Hill had previously stated that an issue of local control versus centralized power is the bigger picture when looking at this bill, and that it has personal motivations behind it. She elaborated in the prepared statement that those at the local level have felt an incremental loss of local control over the past 20 years.
A set of relationships in the existing power structure over education existed when she was elected, Hill said. That included Coe and Mike Massie, who served with Coe on the Senate Education Committee and ran against her in 2010.
“Suddenly, the existing power structure had someone new to deal with,” she said.
Two educational liaisons tasked with monitoring the progress of the Wyoming Accountability in Education Act all had “high-priced, sole-source contracts” with the department that she discontinued, she said. Hill added it’s no coincidence they wrote reports critical of the department.
Natrona County School District Trustee Audrey Cotherman, who was Deputy State Superintendent of Public Instruction from 1979-90, suspects the bill is a personal vendetta.
“They are trying to make policy on the basis of personality, and it’s an outrage,” she said. “It’s not even very mature.”
She disagrees with the bill because voters would not choose the leader of the education department, as they do now. She said sometimes voters choose good candidate, and other times, they don’t. But she believes there’s no guarantee a governor-appointed director would result in a more competent leader.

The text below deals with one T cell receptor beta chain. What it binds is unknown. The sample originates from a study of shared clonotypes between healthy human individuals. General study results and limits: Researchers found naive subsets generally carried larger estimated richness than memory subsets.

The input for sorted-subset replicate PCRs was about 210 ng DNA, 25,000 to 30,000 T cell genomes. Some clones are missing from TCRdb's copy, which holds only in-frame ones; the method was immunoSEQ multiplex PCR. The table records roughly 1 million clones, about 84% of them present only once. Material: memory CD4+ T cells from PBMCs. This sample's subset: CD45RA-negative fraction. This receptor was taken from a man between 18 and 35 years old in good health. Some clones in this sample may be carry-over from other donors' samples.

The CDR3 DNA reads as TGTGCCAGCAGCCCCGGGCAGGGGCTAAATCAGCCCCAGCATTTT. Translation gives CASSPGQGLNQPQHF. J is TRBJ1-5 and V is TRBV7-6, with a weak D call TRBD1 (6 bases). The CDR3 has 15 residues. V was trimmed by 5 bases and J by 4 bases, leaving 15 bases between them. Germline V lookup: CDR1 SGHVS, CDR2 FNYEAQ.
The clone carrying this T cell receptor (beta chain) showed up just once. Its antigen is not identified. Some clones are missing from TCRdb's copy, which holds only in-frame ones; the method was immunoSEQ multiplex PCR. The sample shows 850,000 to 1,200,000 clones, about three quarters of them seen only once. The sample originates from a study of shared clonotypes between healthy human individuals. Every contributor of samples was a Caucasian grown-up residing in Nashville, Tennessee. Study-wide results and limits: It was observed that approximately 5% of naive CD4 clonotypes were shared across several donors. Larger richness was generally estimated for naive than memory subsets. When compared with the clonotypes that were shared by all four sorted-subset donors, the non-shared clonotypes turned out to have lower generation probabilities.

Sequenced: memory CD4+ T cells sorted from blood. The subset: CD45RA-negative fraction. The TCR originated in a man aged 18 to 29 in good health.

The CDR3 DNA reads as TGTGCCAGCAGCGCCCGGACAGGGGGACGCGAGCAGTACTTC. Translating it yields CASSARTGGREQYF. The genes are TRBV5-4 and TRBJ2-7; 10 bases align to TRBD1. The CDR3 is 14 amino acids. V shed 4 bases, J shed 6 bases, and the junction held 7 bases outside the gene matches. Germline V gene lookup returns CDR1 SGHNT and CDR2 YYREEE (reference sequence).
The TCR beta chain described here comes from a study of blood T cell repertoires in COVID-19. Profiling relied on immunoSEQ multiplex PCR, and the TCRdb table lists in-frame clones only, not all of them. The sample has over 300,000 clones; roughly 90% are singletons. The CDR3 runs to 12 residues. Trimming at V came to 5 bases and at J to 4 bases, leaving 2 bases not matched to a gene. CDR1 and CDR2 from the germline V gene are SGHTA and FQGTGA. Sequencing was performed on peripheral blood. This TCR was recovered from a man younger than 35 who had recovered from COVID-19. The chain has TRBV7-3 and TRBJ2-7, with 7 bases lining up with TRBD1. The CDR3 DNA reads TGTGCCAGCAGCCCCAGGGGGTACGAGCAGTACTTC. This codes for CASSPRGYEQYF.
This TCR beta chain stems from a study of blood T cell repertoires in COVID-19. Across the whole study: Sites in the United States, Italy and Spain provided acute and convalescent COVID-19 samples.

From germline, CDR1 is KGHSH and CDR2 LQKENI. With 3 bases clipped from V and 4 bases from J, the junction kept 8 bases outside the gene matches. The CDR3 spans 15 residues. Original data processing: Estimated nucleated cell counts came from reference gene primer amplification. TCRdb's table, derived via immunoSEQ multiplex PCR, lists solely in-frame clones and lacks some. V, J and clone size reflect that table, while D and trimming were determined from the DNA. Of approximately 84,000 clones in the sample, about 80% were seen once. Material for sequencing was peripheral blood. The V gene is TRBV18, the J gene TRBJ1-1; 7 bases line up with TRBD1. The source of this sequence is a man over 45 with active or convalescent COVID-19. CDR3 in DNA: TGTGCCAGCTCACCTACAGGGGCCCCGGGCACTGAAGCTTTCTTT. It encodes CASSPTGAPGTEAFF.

“This kind of a change cannot be about Cindy Hill,” Cotherman said. “It has to be about education, it has to be about the constitution, and it has to be about democracy and self-government.”
Sponsors pointed to issues dating to 1985 as examples of flaws in the system.
The problem is inherent in a system where superintendents campaign on a list of promises they don’t have statutory authority to fulfill, according to Teeters.
The Legislature and the State Board of Education create policy. What the state needs, Teeters said, is a bureaucrat to who can consistently carry out what’s in law, rather than an elected person with political motivations.
Teeters said responsibilities for the superintendent also have become exponentially more complicated even in the last decade with increasing federal regulations.
“There shouldn’t be any political interpretation as to how you’re going to implement federal funding,” Teeters said.